Under Georgia law, independent contractors do not qualify for workers’ compensation. On rare occasions, the employer may offer workers’ comp, but they’re not legally obligated to do so unless you’re a permanent employee at the business.
Independent contractors, freelancers, and consultants are considered self-employed. If you’re an independent contractor who was injured while working, our workers’ compensation attorney in Georgia can evaluate whether you may qualify as an employee.
Who Qualifies as an Independent Contractor Under Georgia Law?
Georgia does not mandate employers to extend workers’ compensation coverage to independent contractors. Because of this, some employers may attempt to miscategorize a full-fledged employee as an independent contractor to minimize liability and bypass workers’ compensation obligations.
Our workers’ compensation attorney can evaluate your current contract or employment agreement and other elements to determine whether you’re legally an employee of the company. We will look at the following:
- If the employer can terminate you if you do not adhere to their directions
- If you’re allowed to work for other employers simultaneously
- The employer decides your work hours and work location
- Your employer provides the tools and resources needed for the job
- You are paid per hour or week rather than per project
- You didn’t sign an independent contractor agreement
The more control your employer or workplace has over you, the higher the chance you will be considered an employee before the law.
If you’re deemed an employee instead of an independent contractor, you will become eligible to get your medical expenses, missed income, and other damages from workplace injuries covered with a workers’ compensation claim.
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Is an Independent Contractor Allowed to Sue the Employer After an Accident?
If you are an independent contractor and your injury occurred from the negligence of another party, whether it be the business owner you signed a contract with or another person, you can seek compensation for your damages through a personal injury claim.
When collecting workers’ compensation, regular employees waive their right to sue their employer in exchange for guaranteed compensation that can cover their medical bills, prescriptions, lost wages, and physical therapy. Since independent contractors are not employees, you have more freedom to sue. Through a lawsuit, you may obtain coverage for a wide range of losses beyond what’s available through a worker’s comp claim. These include:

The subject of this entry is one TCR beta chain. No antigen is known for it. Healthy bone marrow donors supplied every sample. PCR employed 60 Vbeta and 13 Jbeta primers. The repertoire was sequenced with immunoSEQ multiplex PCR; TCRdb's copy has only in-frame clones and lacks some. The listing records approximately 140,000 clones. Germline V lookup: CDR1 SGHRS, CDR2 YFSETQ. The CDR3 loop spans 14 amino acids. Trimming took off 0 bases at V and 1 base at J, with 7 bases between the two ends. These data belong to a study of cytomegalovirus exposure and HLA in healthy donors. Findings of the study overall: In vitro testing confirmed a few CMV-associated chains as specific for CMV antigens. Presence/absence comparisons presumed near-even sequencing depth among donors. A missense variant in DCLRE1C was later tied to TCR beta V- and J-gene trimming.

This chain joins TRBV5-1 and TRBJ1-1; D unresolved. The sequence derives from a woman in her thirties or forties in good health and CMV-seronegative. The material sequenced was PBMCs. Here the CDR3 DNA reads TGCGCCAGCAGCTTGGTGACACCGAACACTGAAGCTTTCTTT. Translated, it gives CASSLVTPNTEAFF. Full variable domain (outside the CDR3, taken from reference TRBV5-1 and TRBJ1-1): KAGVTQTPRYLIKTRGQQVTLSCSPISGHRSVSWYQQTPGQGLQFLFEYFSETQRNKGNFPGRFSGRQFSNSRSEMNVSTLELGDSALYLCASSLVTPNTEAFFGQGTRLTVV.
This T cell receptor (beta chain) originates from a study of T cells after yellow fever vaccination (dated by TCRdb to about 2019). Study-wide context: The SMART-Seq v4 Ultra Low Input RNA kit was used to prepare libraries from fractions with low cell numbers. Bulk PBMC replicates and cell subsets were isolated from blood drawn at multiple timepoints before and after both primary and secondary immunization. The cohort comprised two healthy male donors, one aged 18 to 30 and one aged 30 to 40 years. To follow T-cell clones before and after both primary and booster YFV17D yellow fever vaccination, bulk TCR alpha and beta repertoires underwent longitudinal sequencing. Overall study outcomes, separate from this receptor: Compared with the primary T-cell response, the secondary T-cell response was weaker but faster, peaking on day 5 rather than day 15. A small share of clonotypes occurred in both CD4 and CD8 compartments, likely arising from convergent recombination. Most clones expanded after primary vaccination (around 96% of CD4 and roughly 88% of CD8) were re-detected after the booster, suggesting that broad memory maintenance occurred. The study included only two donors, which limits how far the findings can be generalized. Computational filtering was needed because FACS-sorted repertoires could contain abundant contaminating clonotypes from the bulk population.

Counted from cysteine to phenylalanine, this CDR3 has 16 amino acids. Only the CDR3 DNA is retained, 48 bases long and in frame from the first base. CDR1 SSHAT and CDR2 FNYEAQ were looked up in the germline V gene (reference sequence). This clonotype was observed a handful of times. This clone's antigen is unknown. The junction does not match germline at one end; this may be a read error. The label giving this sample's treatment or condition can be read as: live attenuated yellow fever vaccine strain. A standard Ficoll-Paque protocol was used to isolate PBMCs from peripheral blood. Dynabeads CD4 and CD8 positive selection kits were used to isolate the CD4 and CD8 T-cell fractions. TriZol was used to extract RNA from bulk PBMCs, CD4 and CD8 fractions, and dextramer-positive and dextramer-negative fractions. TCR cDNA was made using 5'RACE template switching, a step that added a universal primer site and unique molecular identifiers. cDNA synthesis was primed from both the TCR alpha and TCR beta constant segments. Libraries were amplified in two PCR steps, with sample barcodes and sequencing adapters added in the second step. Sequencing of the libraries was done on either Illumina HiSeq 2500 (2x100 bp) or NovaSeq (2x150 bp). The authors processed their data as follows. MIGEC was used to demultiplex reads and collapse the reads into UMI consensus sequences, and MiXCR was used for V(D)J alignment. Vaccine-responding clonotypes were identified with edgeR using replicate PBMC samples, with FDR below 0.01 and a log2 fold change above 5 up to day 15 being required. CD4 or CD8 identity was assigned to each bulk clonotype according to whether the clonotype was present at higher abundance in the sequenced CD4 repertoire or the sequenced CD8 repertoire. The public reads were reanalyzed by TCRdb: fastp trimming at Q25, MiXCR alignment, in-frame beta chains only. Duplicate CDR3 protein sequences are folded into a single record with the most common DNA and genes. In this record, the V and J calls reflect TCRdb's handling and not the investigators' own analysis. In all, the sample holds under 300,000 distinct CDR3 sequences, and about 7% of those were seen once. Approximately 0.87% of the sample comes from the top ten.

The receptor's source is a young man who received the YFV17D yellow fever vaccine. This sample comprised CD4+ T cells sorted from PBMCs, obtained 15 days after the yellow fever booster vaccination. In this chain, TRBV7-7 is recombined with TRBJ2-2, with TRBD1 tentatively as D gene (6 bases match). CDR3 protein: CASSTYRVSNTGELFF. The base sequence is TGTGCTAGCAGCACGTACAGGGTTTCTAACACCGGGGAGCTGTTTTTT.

- Medical expenses
- Lost income
- Reduced earning capacity
- Out-of-pocket expenses
- Pain and suffering
- Diminished quality of life
- PTSD, depression, anxiety
- and more
Note that you will be required to prove the fault of the parties whose negligence caused you harm. We can help you gather a range of evidence demonstrating how the at-fault party’s reckless actions caused your injuries.
Are Independent Contractors Allowed to Purchase Workers’ Compensation Insurance?
Since independent contractors are considered self-employed, they are both the employer and the employee. They can consider buying a private workers’ compensation policy that provides coverage for work-related injuries and illnesses.
Georgia does not require independent contractors to carry workers’ compensation coverage, although some companies may require contractors to purchase a policy as part of their agreement to work together.
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Has an Employer Mislabeled Your Employment Status?
If your employer has erroneously classified you as an independent employer, our workers’ compensation attorney can communicate with your employer about your right to workers’ compensation benefits.
If the employer does not agree to recognize you as an employee, we will request a hearing before the State Board of Workers’ Compensation and represent your case before the Administrative Law Judge. At the hearing, we will use evidence to cement your status as an employee. We will appeal the decision if the hearing does not reach a positive outcome.
How Can a Workers’ Compensation Attorney Help You?
If you are an independent contractor who was injured at work due to the negligence of the business owner, our workers’ compensation lawyer can assist you in getting your damages covered in a variety of ways. They can:
- Evaluate the different elements of your work relationship with your employer to assess whether you may have been mislabeled and could qualify for workers’ compensation as a regular employee.
- Represent your case during the hearing before an ALJ and demonstrate why you are an employee rather than an independent contractor and, thus, deserve workers’ compensation benefits.
- If workers’ compensation benefits are not a viable option in your case, we will file a personal injury lawsuit against the at-fault party to obtain compensation for economic and non-economic losses.
Who Is Required to Carry Workers’ Compensation Insurance in Georgia?
Any business that employs three or more workers, including full-time, part-time, and even seasonal workers, must carry worker’s compensation insurance to cover their employees’ financial needs in case of an occupational injury or illness.
Schedule a Free Consultation to Learn How You Can Win Compensation as an Independent Contractor
Whether you are an independent contractor or an employee, if you were injured while performing your assigned job duties, we can help you pursue damages. Call us or fill out our quick online form to schedule a free, no-risk consultation with our team members,
We will thoroughly assess your case to see if you qualify for workers’ compensation benefits. If not, we will seek damages for you through other avenues.